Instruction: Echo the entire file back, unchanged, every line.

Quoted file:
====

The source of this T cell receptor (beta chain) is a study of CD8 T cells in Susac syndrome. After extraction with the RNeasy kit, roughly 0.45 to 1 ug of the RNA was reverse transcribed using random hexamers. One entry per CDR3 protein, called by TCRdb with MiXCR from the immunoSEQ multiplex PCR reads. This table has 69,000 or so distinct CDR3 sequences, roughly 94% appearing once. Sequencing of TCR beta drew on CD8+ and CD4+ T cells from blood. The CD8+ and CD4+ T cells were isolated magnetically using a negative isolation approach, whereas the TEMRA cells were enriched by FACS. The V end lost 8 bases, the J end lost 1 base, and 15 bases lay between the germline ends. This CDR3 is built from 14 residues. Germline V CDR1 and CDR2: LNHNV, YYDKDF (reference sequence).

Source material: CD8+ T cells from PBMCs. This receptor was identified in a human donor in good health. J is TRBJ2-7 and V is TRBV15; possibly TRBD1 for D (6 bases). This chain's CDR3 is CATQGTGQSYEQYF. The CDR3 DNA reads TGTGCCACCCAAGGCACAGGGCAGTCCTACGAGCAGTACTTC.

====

The source of this T cell receptor (beta chain) is a study of CD8 T cells in Susac syndrome. After extraction with the RNeasy kit, roughly 0.45 to 1 ug of the RNA was reverse transcribed using random hexamers. One entry per CDR3 protein, called by TCRdb with MiXCR from the immunoSEQ multiplex PCR reads. This table has 69,000 or so distinct CDR3 sequences, roughly 94% appearing once. Sequencing of TCR beta drew on CD8+ and CD4+ T cells from blood. The CD8+ and CD4+ T cells were isolated magnetically using a negative isolation approach, whereas the TEMRA cells were enriched by FACS. The V end lost 8 bases, the J end lost 1 base, and 15 bases lay between the germline ends. This CDR3 is built from 14 residues. Germline V CDR1 and CDR2: LNHNV, YYDKDF (reference sequence).

Source material: CD8+ T cells from PBMCs. This receptor was identified in a human donor in good health. J is TRBJ2-7 and V is TRBV15; possibly TRBD1 for D (6 bases). This chain's CDR3 is CATQGTGQSYEQYF. The CDR3 DNA reads TGTGCCACCCAAGGCACAGGGCAGTCCTACGAGCAGTACTTC.